Woody: The Double Bonus Is Big Baloney
By Larry Woody | Senior Writer
We keep hearing about some sort of $20 million bonus that might be in the works for any driver who wins the Indy 500 and Coca-Cola 600 in the same day.
That’s a lot of baloney.
Expensive baloney, granted – but still baloney.
It was a goofy ideal back in years past when a handful of drivers tried it, and it’ll be a goofy ideal if somebody tries it again in the future – no matter how gold-plated it may be.
It’s purely a sideshow gimmick, and officials of both races should be ashamed to be a part of it.
What’s next – offering $20 million bonus to any jockey who can win the Kentucky Derby riding a mule?
The Indy 500 is arguably motor sports’ greatest single spectacle, a storied race that supposedly pushes man and machine to the utmost limits.
If that’s so – if they truly give everything they’ve got to their effort at the Brickyard – then what’s left over? How can they possibly hop a plane, fly to Charlotte, and run another race later that day?
And it’s not just another race. It’s NASCAR’s longest race, 600 grueling miles.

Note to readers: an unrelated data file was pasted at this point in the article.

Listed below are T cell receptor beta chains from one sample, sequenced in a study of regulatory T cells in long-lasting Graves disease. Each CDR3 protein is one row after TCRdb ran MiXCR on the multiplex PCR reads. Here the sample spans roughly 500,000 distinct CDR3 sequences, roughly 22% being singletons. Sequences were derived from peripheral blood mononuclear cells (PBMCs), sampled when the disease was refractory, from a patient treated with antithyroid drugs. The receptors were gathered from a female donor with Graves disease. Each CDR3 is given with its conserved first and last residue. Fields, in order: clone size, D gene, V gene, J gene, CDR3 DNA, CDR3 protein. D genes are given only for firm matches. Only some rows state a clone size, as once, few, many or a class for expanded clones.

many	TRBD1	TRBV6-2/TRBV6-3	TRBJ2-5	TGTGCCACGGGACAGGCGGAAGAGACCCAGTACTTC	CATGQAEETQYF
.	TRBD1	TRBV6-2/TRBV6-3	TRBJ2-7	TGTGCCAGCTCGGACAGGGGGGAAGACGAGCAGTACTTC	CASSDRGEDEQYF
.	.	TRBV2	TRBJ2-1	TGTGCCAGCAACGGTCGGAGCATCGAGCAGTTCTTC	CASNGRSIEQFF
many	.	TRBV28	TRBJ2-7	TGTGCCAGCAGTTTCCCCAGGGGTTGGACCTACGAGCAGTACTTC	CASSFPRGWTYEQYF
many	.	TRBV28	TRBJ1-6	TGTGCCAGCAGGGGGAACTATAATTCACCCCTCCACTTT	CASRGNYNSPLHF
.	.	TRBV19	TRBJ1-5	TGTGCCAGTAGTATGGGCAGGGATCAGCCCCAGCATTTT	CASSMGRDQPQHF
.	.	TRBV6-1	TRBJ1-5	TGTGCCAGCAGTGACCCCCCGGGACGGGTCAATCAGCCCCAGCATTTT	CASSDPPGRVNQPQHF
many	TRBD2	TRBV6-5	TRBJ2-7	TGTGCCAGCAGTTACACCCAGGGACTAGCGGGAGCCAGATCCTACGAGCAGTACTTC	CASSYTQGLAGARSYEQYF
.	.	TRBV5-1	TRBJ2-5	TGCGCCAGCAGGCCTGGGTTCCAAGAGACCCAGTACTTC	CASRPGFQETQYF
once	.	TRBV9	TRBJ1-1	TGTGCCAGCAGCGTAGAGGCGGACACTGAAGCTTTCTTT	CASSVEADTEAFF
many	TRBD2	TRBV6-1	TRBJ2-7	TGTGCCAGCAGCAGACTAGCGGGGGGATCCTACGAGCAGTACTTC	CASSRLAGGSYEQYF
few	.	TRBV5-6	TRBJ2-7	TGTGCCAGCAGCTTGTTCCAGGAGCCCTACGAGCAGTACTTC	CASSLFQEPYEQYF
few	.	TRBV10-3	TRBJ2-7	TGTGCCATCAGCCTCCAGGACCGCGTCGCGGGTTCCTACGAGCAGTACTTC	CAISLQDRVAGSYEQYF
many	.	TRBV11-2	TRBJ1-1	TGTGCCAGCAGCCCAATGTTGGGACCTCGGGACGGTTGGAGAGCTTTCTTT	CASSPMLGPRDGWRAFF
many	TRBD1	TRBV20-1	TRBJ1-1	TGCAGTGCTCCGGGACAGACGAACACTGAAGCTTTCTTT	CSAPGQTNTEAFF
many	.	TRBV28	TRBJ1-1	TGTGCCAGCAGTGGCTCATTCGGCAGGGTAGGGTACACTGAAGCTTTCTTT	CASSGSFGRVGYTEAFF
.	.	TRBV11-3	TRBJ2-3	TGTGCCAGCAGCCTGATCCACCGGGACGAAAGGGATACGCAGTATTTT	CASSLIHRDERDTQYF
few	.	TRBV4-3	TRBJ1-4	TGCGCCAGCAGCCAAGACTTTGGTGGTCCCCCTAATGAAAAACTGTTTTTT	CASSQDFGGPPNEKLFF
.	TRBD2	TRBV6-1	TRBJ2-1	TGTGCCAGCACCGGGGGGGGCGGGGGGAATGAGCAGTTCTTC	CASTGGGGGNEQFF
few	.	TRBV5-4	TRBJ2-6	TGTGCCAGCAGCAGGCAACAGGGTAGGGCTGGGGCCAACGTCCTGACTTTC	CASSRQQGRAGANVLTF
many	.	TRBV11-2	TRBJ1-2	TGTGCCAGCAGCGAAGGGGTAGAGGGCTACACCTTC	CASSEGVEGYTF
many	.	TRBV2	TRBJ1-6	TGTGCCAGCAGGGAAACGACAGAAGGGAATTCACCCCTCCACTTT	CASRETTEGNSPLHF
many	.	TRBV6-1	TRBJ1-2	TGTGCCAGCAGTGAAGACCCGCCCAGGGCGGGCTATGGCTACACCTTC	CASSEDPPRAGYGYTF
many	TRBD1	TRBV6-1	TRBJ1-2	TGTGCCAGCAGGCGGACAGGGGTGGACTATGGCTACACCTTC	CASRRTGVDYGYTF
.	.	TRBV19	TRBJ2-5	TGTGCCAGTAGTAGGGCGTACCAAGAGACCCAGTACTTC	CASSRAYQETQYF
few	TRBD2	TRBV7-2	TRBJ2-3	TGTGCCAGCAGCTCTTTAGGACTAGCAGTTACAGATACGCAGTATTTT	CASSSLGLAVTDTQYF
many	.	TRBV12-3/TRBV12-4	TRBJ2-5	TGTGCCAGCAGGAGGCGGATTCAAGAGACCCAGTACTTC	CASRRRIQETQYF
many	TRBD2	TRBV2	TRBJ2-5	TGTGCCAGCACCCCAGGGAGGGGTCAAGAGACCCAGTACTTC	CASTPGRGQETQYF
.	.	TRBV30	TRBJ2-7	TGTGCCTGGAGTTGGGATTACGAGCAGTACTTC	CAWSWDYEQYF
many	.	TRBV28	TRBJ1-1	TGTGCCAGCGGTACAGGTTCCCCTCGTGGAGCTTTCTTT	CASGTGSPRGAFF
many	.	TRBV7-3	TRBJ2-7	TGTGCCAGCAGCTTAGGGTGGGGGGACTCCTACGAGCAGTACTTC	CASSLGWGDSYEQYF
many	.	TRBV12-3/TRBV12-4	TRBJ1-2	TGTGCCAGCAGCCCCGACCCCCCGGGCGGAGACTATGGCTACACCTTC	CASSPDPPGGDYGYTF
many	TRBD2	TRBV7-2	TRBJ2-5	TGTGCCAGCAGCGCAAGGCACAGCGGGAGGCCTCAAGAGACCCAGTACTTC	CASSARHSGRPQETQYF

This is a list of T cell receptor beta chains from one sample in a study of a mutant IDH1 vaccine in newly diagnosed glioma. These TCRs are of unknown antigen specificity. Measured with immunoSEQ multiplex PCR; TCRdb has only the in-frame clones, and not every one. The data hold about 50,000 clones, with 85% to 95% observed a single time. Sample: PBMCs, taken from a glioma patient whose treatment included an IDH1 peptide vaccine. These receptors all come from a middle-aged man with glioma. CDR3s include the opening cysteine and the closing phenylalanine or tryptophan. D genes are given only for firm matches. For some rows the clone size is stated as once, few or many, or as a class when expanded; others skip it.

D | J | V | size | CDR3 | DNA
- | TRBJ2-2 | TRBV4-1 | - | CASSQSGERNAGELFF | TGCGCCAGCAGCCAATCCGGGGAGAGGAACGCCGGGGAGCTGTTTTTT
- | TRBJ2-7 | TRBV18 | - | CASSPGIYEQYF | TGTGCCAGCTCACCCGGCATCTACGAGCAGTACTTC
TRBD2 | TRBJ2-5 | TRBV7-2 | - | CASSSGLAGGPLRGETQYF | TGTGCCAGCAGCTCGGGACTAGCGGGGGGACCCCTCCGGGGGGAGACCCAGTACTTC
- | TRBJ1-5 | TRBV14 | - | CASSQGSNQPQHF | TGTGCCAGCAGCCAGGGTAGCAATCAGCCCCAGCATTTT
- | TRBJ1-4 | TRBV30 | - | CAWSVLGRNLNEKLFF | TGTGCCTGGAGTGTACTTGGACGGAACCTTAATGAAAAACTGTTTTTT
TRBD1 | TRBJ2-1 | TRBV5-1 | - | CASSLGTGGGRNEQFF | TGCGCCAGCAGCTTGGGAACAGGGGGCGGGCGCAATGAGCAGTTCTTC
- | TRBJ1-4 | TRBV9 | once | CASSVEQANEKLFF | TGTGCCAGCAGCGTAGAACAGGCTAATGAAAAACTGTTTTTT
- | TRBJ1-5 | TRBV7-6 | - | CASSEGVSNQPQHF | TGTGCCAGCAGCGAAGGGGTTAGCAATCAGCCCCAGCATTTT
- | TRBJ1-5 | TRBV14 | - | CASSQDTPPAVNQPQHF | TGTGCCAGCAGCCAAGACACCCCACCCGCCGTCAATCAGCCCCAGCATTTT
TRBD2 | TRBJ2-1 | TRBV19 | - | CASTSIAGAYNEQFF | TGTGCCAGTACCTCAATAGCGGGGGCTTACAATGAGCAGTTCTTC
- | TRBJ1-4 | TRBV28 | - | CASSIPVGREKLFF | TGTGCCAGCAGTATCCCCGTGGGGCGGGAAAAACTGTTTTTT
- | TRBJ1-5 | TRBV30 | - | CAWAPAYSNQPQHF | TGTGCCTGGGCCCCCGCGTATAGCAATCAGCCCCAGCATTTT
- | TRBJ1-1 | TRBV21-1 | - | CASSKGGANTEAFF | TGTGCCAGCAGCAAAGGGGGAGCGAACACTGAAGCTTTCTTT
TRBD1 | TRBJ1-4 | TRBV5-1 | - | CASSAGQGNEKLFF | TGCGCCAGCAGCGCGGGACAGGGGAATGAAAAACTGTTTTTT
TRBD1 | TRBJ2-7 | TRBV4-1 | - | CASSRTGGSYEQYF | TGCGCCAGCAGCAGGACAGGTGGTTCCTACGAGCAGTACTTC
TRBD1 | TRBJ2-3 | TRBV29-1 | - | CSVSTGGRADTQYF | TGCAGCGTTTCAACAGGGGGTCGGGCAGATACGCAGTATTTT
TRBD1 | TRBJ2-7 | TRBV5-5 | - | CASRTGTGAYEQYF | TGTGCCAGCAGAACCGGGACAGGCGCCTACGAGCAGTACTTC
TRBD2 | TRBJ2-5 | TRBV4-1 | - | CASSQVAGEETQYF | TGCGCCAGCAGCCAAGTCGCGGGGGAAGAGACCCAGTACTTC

We always hear drivers talk about how draining and demanding the 600 is, about how they have to dig down deep to come up with enough energy and stamina and will to make it to the end.
And yet some have gone into the 600-miler after running 500 miles at Indy. How absurd.
I said it then and I’ll say it now: Any driver who attempts the Indy-Coke doubleheader is selfishly short-changing both his teams.
Driving the Indy 500 requires total focus; a driver can’t be screaming around the track while looking at his watch and wondering if he’s going to have time to catch his plane to Charlotte. He may not do it literally, but in the back of his mind he knows he has a tight schedule to keep, and that means he’s not totally concentrating on the job at hand.
It’s even worse when he gets to Charlotte Motor Speedway, having been up since dawn and immersed in the swirl and chaos of Indy. Logging 500 miles in one of racing most demanding, pressurized events is hardly an ideal way to prepare for another 600 miles of racing.
A driver who’s run 500 miles at Indy can’t possibly give his best effort, physically and mentally, later that day at Charlotte. And if he can’t give his best effort, then he’s short-changing his team, his sponsors, his fans and his sport.
Running both races doesn’t show a driver’s determination, its shows his lack of dedication.
And all for what? To be part of a gimmick.
The $20 million “bonus” is, of course, a sham; a driver has to win both same-day races to collect it. What are the odds of that? That’s not a bonus, that’s a carnie shell game.
If a driver needs money that badly, maybe he should try pro wrestling. I hear that it pays pretty well, and at least it’s up-front about its phoniness.
– Larry Woody can be reached at firstname.lastname@example.org Comments